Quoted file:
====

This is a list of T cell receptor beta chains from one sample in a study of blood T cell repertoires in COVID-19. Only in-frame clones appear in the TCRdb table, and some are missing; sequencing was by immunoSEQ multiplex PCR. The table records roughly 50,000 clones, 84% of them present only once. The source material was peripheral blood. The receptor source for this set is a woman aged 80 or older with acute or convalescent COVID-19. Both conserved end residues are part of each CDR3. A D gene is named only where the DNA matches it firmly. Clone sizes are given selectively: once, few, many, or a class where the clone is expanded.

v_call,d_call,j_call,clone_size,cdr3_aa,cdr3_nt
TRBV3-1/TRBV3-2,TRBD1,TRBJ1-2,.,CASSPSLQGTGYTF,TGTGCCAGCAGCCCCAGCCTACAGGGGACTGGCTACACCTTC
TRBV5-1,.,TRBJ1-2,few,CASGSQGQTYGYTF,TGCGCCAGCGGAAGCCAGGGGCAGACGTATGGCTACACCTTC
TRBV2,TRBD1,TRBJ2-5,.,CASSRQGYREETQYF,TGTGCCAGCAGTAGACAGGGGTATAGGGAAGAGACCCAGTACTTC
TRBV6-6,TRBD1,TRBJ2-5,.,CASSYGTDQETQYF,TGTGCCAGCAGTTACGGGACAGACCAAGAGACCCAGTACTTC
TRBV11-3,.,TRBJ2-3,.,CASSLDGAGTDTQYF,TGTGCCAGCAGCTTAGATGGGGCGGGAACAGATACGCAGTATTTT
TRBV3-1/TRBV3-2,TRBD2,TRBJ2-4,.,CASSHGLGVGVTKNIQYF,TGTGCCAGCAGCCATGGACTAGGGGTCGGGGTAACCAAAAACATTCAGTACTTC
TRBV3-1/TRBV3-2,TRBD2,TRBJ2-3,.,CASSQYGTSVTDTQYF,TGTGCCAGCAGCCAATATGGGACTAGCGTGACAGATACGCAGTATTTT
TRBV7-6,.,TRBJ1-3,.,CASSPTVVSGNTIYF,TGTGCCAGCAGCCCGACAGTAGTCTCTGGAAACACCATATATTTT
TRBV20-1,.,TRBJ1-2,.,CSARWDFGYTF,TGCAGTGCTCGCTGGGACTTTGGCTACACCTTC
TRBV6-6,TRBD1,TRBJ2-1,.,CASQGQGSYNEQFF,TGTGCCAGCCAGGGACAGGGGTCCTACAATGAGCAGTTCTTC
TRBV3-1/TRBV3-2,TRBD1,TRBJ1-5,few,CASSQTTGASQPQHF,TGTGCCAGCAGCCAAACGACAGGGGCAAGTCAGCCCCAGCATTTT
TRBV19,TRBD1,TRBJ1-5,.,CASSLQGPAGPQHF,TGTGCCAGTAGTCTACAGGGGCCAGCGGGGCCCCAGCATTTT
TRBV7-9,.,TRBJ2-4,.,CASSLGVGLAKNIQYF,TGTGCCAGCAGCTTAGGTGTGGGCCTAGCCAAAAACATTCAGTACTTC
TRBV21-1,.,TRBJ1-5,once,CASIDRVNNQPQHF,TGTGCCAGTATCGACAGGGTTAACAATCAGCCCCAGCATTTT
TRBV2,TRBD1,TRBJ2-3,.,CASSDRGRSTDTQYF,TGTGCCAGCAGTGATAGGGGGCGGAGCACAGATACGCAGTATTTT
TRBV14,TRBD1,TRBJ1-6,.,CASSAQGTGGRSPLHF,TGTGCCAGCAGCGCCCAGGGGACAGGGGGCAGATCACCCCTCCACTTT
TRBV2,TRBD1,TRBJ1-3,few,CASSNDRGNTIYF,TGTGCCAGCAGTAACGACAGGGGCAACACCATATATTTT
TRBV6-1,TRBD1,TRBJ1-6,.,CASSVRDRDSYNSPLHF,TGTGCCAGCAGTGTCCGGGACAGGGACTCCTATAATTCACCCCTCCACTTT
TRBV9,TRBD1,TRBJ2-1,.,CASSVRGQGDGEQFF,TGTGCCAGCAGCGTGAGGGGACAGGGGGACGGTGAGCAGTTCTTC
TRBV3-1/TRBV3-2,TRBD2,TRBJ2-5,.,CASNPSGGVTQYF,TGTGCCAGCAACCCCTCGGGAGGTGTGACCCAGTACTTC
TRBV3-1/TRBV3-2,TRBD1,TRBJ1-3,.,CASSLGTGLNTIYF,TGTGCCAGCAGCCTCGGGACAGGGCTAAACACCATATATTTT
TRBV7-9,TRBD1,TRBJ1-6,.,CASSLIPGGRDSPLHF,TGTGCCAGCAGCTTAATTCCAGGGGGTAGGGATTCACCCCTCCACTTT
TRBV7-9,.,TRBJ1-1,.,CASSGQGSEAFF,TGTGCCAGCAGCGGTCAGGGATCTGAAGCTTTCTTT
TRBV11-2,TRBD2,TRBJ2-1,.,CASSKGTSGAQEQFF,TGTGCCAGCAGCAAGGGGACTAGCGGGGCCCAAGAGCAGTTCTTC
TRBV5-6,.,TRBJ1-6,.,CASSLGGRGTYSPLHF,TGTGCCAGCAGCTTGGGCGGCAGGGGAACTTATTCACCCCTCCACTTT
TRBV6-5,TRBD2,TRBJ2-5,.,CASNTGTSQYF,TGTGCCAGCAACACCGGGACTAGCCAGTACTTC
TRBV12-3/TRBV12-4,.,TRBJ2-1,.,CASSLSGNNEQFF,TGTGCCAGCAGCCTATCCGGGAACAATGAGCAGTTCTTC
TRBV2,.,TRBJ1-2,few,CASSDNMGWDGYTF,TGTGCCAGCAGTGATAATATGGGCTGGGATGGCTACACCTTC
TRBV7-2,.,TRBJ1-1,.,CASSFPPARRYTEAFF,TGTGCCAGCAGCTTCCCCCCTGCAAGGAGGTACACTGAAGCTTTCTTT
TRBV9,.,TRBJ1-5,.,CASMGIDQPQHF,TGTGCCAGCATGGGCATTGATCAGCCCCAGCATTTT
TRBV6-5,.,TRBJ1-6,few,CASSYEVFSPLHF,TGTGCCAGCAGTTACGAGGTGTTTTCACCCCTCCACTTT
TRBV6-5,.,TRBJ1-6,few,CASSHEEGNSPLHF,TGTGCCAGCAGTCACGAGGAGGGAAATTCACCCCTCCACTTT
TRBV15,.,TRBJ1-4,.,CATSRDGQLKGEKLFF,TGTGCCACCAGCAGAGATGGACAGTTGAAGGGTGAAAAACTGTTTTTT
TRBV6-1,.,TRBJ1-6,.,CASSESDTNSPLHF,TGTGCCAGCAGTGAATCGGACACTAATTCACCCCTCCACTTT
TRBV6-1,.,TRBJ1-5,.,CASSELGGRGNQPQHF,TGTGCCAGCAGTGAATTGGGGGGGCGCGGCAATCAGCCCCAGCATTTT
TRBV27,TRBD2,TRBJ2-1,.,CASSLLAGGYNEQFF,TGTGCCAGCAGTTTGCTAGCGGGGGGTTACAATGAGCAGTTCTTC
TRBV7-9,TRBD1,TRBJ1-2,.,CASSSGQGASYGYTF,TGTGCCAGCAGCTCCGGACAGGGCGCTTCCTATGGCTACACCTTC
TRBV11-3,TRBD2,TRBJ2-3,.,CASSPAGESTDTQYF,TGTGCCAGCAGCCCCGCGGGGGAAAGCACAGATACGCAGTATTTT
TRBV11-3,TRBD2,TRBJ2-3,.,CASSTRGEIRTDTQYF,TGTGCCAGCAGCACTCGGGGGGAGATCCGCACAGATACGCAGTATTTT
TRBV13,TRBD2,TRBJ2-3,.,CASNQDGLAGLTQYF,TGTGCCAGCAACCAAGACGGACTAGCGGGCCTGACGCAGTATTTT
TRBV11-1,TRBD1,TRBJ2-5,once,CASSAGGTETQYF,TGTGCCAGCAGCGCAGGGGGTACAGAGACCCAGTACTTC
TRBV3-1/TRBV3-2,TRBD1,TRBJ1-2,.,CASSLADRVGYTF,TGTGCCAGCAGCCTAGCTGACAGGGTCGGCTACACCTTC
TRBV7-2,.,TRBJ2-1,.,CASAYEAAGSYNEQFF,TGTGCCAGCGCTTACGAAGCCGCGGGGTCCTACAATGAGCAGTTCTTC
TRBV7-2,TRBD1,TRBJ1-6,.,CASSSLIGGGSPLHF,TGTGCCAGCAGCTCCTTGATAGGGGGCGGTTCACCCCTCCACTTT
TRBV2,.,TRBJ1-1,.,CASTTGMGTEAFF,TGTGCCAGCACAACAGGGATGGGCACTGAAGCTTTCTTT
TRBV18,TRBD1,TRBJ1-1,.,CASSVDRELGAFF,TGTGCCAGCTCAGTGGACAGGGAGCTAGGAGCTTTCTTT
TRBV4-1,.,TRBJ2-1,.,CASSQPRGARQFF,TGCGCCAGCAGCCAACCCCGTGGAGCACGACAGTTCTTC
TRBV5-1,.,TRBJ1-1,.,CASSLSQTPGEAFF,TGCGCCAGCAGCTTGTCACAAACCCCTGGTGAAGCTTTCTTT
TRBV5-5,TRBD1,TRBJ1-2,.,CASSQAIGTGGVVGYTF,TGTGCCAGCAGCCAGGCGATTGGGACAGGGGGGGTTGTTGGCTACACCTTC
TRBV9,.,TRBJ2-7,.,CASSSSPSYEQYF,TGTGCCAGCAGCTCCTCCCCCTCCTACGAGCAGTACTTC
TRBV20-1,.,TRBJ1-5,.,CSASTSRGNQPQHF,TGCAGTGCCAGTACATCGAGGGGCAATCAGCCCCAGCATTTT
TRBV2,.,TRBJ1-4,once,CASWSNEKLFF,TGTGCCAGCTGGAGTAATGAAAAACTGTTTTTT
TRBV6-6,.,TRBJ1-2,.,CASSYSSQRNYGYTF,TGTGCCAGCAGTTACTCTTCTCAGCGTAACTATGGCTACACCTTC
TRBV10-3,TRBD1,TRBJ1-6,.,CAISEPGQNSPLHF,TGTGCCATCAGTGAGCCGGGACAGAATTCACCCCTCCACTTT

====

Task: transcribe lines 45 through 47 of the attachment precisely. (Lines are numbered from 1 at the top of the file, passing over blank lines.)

TRBV7-2,.,TRBJ2-1,.,CASAYEAAGSYNEQFF,TGTGCCAGCGCTTACGAAGCCGCGGGGTCCTACAATGAGCAGTTCTTC
TRBV7-2,TRBD1,TRBJ1-6,.,CASSSLIGGGSPLHF,TGTGCCAGCAGCTCCTTGATAGGGGGCGGTTCACCCCTCCACTTT
TRBV2,.,TRBJ1-1,.,CASTTGMGTEAFF,TGTGCCAGCACAACAGGGATGGGCACTGAAGCTTTCTTT